In a new special report series brought to you by Microgrid Knowledge, Instant On and Robert Bosch, we explore how fuel cells can be a microgrid gap solution that fills the power gap, the fit gap and the sustainability gap. This third article explains the benefits of stationary solid oxide fuel cells and how novel distributed energy resources (DERs) will plug into the Internet of Things (IoT) landscape of tomorrow.
Knowing the scenarios in which fuel cells can provide a viable energy solution is a start, but discerning customers will want to know more about this emerging technology before committing to it, even if the economics look compelling.
In Bosch’s compact 10 kW-class stationary solid oxide fuel cell solution, an electrochemical reaction generates electricity and heat. It delivers an overall efficiency of 60% for power generation, which rises to more than 85% when using the heat, making it more efficient than other energy converters of its size. For example, in Bosch’s first demonstration of the stationary solid oxide fuel cell in Bamberg, Germany, heat from the system was used to provide heating and hot water for a local bakery.
The fuel cells can be fed with natural gas, biogas or a mixture with hydrogen, and they can ultimately be fed 100% hydrogen to become truly zero carbon. Using natural gas today, they emit near-zero nitrogen oxides or particulates. They also deliver lower carbon emissions than average US grid electricity. A fuel cell running on natural gas produces about 0.74 pounds of CO2 per kWh, a nearly 20% savings compared to the 0.92 pounds of CO2 per kWh emitted by average US grid power.
Bosch has turned this innovation into a universally deployable, high-performance system that can be mass produced.
At a glance: Stationary solid oxide fuel cell benefits
- They have the potential to be an affordable way to manage energy costs because of their low operating and fuel supply costs. Their digital systems enable cost-saving predictive maintenance and lifetime optimization functionality.
- They provide outstanding electric efficiencies beyond 60%, even for smaller deployments starting around 10 kW. And they have the ability to use waste heat and act as combined heat and power assets that deliver overall efficiency of around 85%.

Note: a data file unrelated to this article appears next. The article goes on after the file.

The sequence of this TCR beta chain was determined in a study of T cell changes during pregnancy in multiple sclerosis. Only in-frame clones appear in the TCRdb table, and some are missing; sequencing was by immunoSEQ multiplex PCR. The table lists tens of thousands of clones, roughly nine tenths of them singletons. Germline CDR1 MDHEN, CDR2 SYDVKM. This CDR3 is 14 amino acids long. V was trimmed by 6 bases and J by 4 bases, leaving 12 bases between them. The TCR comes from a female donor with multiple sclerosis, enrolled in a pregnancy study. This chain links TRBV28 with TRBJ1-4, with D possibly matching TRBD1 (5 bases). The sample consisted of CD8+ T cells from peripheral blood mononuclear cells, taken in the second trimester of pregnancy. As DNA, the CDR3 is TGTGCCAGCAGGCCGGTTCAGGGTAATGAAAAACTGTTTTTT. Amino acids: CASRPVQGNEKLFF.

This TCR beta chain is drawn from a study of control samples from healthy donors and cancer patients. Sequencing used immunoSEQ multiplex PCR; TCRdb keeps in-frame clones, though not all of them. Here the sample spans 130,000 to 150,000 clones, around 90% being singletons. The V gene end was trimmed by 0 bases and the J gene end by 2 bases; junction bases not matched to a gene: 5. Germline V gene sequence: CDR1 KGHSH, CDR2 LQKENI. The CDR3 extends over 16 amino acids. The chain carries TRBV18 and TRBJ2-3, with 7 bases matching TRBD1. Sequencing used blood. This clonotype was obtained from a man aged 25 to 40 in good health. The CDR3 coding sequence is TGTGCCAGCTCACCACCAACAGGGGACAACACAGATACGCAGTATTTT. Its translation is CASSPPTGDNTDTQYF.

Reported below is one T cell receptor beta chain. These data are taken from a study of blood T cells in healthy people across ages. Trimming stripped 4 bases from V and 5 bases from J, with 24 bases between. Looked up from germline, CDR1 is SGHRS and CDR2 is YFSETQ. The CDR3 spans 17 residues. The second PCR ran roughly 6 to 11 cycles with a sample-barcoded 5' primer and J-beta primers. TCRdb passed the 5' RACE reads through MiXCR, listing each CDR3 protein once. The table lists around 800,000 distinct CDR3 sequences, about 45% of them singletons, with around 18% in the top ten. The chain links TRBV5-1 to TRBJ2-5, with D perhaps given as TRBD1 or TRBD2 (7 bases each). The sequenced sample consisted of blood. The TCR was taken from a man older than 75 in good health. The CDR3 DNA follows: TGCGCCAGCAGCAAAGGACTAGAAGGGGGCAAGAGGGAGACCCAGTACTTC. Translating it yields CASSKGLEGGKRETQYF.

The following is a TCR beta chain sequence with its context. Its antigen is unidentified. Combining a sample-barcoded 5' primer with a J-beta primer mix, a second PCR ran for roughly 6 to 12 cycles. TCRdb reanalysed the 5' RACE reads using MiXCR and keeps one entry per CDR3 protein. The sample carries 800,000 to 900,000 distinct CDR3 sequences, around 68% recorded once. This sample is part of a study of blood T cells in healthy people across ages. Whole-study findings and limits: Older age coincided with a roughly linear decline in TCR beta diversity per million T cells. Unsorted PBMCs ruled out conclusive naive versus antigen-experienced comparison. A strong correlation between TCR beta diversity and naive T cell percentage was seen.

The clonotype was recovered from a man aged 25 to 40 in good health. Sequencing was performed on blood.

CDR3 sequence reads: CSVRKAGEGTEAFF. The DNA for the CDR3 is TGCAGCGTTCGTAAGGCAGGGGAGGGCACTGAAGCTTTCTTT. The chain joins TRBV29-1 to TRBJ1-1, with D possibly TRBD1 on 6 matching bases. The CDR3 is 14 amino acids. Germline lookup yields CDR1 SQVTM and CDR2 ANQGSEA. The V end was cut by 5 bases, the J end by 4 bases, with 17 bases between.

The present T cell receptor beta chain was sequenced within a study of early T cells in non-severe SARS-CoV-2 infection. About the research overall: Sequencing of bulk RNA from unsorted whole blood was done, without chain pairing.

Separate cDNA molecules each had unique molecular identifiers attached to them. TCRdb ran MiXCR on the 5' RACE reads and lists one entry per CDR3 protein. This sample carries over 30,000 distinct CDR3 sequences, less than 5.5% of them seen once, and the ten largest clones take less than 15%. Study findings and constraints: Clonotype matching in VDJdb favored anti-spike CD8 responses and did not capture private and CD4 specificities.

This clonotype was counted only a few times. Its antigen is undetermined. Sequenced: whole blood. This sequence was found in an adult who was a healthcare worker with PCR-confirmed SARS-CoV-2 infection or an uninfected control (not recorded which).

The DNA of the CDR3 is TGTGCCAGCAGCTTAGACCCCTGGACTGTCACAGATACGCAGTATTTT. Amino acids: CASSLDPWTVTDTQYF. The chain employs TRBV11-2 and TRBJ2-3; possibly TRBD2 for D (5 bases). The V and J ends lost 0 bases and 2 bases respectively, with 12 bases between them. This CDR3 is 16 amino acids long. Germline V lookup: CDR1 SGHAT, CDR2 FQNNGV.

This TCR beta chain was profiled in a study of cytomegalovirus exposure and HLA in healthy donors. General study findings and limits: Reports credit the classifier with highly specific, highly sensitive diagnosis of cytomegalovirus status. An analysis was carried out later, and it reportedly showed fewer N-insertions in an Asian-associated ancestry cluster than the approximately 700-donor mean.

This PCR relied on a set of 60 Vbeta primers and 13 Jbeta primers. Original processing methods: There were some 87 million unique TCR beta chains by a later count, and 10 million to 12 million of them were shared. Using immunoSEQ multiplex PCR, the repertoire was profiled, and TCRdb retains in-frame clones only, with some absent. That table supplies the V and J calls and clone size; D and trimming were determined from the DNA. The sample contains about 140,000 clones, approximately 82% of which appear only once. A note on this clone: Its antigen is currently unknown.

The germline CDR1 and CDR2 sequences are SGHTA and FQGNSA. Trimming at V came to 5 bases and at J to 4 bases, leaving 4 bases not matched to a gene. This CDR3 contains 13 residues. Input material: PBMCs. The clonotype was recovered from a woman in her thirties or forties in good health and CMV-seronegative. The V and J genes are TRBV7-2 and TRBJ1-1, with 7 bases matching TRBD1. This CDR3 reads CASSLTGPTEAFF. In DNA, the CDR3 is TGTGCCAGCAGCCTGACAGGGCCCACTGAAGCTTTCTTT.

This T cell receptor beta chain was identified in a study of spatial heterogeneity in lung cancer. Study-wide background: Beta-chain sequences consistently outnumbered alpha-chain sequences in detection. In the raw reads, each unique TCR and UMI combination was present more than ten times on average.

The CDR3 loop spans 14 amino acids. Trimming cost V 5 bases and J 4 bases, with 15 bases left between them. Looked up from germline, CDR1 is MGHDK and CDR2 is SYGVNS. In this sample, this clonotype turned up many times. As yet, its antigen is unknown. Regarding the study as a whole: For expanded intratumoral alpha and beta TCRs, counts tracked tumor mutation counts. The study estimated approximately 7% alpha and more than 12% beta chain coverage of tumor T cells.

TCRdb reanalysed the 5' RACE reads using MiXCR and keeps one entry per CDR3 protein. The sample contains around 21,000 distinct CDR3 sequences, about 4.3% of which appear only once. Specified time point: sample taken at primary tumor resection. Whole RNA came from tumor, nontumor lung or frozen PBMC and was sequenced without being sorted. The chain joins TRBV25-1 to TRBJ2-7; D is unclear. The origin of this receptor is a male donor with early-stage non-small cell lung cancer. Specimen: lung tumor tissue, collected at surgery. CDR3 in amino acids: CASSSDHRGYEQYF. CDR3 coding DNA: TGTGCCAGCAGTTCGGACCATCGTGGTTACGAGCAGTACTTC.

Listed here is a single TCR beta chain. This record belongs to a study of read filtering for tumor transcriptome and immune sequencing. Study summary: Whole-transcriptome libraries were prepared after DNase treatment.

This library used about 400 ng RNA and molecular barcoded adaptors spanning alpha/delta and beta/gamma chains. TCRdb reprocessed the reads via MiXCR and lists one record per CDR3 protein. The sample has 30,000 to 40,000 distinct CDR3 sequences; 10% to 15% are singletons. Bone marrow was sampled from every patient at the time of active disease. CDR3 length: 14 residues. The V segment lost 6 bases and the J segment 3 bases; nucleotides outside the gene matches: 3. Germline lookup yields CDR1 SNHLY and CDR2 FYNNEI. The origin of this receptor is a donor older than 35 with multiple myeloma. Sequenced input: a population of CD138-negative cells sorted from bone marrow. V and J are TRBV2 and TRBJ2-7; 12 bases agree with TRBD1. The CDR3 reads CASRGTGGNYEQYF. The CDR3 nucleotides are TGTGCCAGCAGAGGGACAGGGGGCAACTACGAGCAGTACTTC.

- They deliver the resiliency and reliability many utilities, businesses and homes need in light of growing extreme weather and grid infrastructure challenges.
- They are space effective, providing reliability and capacity where space and sunlight are limited.
- They are “dispatchable,” meaning fuel cell generation can be ramped up and down as needed, for example, to complement intermittent renewable generation from wind and solar. They perform this important function with a stable efficiency curve compared to gas-fired turbines and many other gensets that have a steeper drop in efficiency when running at partial capacity.
- They produce significantly lower carbon emissions than the diesel generators needed to meet the same power demand, with the potential to be part of a zero-carbon future if supplied with green hydrogen fuel.
- They do not sacrifice efficiency for fuel flexibility. The fuel cells operate at nearly the same efficiency, whether fueled by natural gas, hydrogen or biogas.
- They protect air quality, producing near-zero NOx or particulate emissions, even when running on natural gas.
- They are small-scale modular systems that fit into a wide variety of microgrid deployments, complementing renewable intermittencies as a reliable, dispatchable source of on-site power serving critical and essential loads.
- They can be deployed indoors or outdoors, thus fitting the environment and requirements of each unique location.
For more information, download the full report.
Novel DERs will plug into the Internet of Things (IoT) landscape of tomorrow
Microgrids optimized to best benefit customers rely on smart controls connected to IoT-enabled DERs. Stationary solid oxide fuel cell technology integrates with other DERs and microgrid controls. It offers seamless access to and transfer of data collected by the individual fuel cell units. That means these stackable DERs can be installed with a microgrid, or even before a microgrid, and then integrated into a new system that’s built around the fuel cells.
But the IoT benefits don’t stop at microgrid optimization. Importantly for customers seeking revenue and business opportunities in their local energy market as “prosumers,” the seamless data access and transfer enables them to be a part of energy aggregation and virtual power plant programs. That ability to offer supply in power and capacity markets, participate in demand response programs and provide other ancillary grid services means significant new revenue opportunities for system owners. New prosumer-enabling rules and programs are being launched or improved at federal and state levels rapidly, so it’s important to stay abreast of changes that could improve the economic case for many projects.
To learn more about how fuel cells can be a microgrid gap solution, check out the previous articles in the series below:
Download the full report, “Stationary Fuel Cells: A Microgrid Gap Solution for Today and the Zero-Carbon Future,” courtesy of Instant On and Robert Bosch to learn more.
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